fatty meat compact

by Feng

A long time ago I read this interesting thing by J McSweeney about make up inspired by the lost women of Juarez. I will paste a bunch of it here:

1. Last year, the (Mexican-American) fashion designers Kate and Laura Mulleavy of Rodarte collaborated with MAC to introduce a ‘Juarez’ line of cosmetics, featuring blush, eyeshadow, lipstick and nailpolish with names such as ‘Juarez’, ‘Factory’, ‘Ghost Town’, ‘Sleepwalker’, ‘del Norte’, ‘Quinceanera’. The line was inspired by a visit by the Mulleavy’s to Ciudad Juarez, Mexico.

2. The women of Ciudad Juárez suffer two notorious distinctions which are not unrelated: they are being murdered at the despicable rate of at least 500 raped, mutilated, murdered, and tossed in the desert over the last 10 years, plus another 500 missing; and they are employed at foreign-owned factories known as maquiladoras, jobs for which they are atrociously underpaid ($55 for a 45 hr workweek, according to Amnesty International). Their work at the maquiladoras leave the women vulnerable to murderer(s); many are snatched and murdered commuting to and from work, walking across the desert to and from bus-stops. The corporations have declined to provide protection for these women or screen busdrivers.

3. The Mulleavys have said that they were inspired by the women they saw in the (dangerous) early hours crossing the deserts or at the busstops; they called these women ‘sleepwalkers’ and made them the focus of their line and the accompanying fashion show.

4. Upon release of the Juarez line, Rodarte was immediately attacked for their insensitivity to the plight of the women of Juarez and the line was withdrawn.

5. But is it possible that Rodarte’s gesture was political, a making visible of a class of women at once unprotected and ignored, whose tidal murder rate has not ebbed in over a decade? […] The Juarez line collapses the heights of luxury into the depths of poverty and misery, performs an act of paradoxically ghostly solidarity, dressing up first world women as the ghosts of their murdered and sleepwalking third world counterparts, suggesting that first and third-world women might even be counterparts, twins, ghosts of each other. To put it more pointedly, who are the true sleepwalkers, the murdered women, the women made into spectres by their exploitative jobs, or the women sleepwalking through firstworld lifestyles exported from ‘twin plants’ in the third world—just across the border?

-(the above was taken from http://www.montevidayo.com/?p=1119)

The horror that erupted when the line was introduced is understandable. What does it mean to make money “inspired” by a landscape that is actually the site of a system that also produces the violent deaths of hundreds? Or I could ask a different hypothetical question: What does it mean to look at a well-taken photograph of a pile of dead bodies and call it aesthetically beautiful? It would be another level of cynicism/critique/performance to sell it. Reception would depend on the viewer’s ability to dissociate the content and the message, or not dissociate at all but intellectualize both. The Juarez line is complicated because it folds together what in the gentle public mind should never touch. I imagine the reception would have been different if it were not a fashion or makeup line, but an installation show at some fancy, top tier museum. Sometimes the tininess of art niches is exhausting and disheartening, but it’s also an inevitable quality of anything “radical”. The art of fashion is touchy because it is close relatives with the worst of consumerism and isn’t relegated to a handful of soft, educated academics. I don’t know much about high fashion art, but it seems that the general advice is… politics is best kept out of it. It certainly seems that the Juarez line was not intended to take advantage of the horrible plight of Juarez women or say something actually radical, but intentions do not speak as much as actions/appearances do, if they speak at all. What lies in the not so deep, dark unconscious folds of our hearts is actually what McSweeney exposed, our own knowledge that privileged first world women are the brain washed zombie twins of the Juarez victims.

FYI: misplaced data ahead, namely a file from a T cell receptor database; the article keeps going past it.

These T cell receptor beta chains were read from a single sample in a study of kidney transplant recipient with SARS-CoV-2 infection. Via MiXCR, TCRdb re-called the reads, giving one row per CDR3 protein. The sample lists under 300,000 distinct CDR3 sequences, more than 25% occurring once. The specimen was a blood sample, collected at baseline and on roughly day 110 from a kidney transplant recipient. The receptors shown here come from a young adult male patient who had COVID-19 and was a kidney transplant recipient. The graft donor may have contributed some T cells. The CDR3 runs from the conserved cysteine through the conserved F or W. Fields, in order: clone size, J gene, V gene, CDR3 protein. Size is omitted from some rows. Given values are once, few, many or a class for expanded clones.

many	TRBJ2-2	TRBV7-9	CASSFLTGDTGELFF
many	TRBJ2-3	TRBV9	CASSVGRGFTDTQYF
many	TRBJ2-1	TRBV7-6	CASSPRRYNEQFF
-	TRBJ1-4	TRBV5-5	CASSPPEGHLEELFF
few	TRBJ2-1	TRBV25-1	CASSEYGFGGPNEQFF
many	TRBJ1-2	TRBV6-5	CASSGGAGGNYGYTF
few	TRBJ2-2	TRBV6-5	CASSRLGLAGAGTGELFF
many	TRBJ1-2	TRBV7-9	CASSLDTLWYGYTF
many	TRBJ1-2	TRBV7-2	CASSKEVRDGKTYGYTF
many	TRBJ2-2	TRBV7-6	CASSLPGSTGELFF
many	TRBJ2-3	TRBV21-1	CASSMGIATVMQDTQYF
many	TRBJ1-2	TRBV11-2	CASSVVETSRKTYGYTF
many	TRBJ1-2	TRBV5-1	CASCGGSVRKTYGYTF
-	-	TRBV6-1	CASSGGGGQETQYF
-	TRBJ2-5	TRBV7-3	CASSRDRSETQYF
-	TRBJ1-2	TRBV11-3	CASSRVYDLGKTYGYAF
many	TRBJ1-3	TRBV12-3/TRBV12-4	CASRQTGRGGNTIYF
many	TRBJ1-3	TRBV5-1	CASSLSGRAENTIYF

Indeed it is impossible not to think of the exploitation that goes into the production of major fashion and cosmetic commodities overseas. Everyday, on the other side, women smear the powder of blood and corpses on their faces for complicated reasons (including glamor?), and some turn themselves into actual corpses via a variety of hunger arts in pursuit of a certain kind of life. The women of Juarez walk across the desert looking “haunting” in order to barely live at all, or die in the process. The models wearing the line are so close to death it doesn’t really seem like much of an opposition or contradiction for them to be putting on the death “mask” of Juarez. They were twins before the costumes, or dead before playing dead, though of course the ‘sleepwalking’ aspect can only be ironically applied to Juarez women, who must be awake and acutely aware of constant danger. Sleepwalking is more faithful to the first world. Women “sleepwalking through firstworld lifestyles exported from ‘twin plants’ in the third world” are in danger of another sort of death through anesthetized excess (which requires the consumption of “twin plant” products). Seems very cannibalistic. I also cannot resist pointing out how much like fresh, fatty meat the make up compacts look.

This brings to a web of tangents… the gurlesque, third wave feminism, the intersection of fashion and poetry, and the grotesque. I think I will write about these later.